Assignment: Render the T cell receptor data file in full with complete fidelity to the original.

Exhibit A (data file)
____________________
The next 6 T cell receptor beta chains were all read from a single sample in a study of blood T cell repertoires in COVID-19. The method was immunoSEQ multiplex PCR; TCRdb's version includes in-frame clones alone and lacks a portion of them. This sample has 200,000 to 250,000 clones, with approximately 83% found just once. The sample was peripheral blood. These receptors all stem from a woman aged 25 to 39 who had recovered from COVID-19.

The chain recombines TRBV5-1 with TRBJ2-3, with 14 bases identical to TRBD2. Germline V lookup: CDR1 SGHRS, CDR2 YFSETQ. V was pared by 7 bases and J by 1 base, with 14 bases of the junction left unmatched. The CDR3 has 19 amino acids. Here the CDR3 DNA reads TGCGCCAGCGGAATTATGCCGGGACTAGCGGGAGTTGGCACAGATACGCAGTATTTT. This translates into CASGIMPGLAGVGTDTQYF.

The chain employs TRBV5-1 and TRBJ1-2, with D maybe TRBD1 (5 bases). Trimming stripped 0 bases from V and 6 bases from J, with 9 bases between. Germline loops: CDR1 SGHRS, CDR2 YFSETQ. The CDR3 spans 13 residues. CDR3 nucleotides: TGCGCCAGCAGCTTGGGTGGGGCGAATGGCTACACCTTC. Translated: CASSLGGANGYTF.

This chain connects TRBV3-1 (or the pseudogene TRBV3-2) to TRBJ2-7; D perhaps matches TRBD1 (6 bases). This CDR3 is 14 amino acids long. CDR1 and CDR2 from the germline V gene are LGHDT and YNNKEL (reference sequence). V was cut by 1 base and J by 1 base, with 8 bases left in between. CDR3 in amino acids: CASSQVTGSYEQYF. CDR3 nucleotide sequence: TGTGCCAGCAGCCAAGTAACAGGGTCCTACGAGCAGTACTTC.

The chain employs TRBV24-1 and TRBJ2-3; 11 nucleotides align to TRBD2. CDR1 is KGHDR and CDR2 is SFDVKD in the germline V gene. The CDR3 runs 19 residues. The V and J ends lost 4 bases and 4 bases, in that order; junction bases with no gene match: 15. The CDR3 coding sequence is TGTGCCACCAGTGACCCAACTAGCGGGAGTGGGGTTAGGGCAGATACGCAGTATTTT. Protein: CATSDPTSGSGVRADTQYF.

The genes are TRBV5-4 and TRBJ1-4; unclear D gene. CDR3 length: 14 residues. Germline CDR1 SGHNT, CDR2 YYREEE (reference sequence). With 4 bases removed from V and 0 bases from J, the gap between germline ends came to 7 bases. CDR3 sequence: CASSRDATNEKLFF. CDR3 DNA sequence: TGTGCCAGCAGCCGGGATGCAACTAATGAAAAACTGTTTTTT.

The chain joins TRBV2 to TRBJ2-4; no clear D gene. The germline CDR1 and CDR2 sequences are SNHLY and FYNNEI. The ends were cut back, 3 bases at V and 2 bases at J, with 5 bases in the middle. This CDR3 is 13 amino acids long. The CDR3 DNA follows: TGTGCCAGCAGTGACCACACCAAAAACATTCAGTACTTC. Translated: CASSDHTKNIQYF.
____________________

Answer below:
The next 6 T cell receptor beta chains were all read from a single sample in a study of blood T cell repertoires in COVID-19. The method was immunoSEQ multiplex PCR; TCRdb's version includes in-frame clones alone and lacks a portion of them. This sample has 200,000 to 250,000 clones, with approximately 83% found just once. The sample was peripheral blood. These receptors all stem from a woman aged 25 to 39 who had recovered from COVID-19.

The chain recombines TRBV5-1 with TRBJ2-3, with 14 bases identical to TRBD2. Germline V lookup: CDR1 SGHRS, CDR2 YFSETQ. V was pared by 7 bases and J by 1 base, with 14 bases of the junction left unmatched. The CDR3 has 19 amino acids. Here the CDR3 DNA reads TGCGCCAGCGGAATTATGCCGGGACTAGCGGGAGTTGGCACAGATACGCAGTATTTT. This translates into CASGIMPGLAGVGTDTQYF.

The chain employs TRBV5-1 and TRBJ1-2, with D maybe TRBD1 (5 bases). Trimming stripped 0 bases from V and 6 bases from J, with 9 bases between. Germline loops: CDR1 SGHRS, CDR2 YFSETQ. The CDR3 spans 13 residues. CDR3 nucleotides: TGCGCCAGCAGCTTGGGTGGGGCGAATGGCTACACCTTC. Translated: CASSLGGANGYTF.

This chain connects TRBV3-1 (or the pseudogene TRBV3-2) to TRBJ2-7; D perhaps matches TRBD1 (6 bases). This CDR3 is 14 amino acids long. CDR1 and CDR2 from the germline V gene are LGHDT and YNNKEL (reference sequence). V was cut by 1 base and J by 1 base, with 8 bases left in between. CDR3 in amino acids: CASSQVTGSYEQYF. CDR3 nucleotide sequence: TGTGCCAGCAGCCAAGTAACAGGGTCCTACGAGCAGTACTTC.

The chain employs TRBV24-1 and TRBJ2-3; 11 nucleotides align to TRBD2. CDR1 is KGHDR and CDR2 is SFDVKD in the germline V gene. The CDR3 runs 19 residues. The V and J ends lost 4 bases and 4 bases, in that order; junction bases with no gene match: 15. The CDR3 coding sequence is TGTGCCACCAGTGACCCAACTAGCGGGAGTGGGGTTAGGGCAGATACGCAGTATTTT. Protein: CATSDPTSGSGVRADTQYF.

The genes are TRBV5-4 and TRBJ1-4; unclear D gene. CDR3 length: 14 residues. Germline CDR1 SGHNT, CDR2 YYREEE (reference sequence). With 4 bases removed from V and 0 bases from J, the gap between germline ends came to 7 bases. CDR3 sequence: CASSRDATNEKLFF. CDR3 DNA sequence: TGTGCCAGCAGCCGGGATGCAACTAATGAAAAACTGTTTTTT.

The chain joins TRBV2 to TRBJ2-4; no clear D gene. The germline CDR1 and CDR2 sequences are SNHLY and FYNNEI. The ends were cut back, 3 bases at V and 2 bases at J, with 5 bases in the middle. This CDR3 is 13 amino acids long. The CDR3 DNA follows: TGTGCCAGCAGTGACCACACCAAAAACATTCAGTACTTC. Translated: CASSDHTKNIQYF.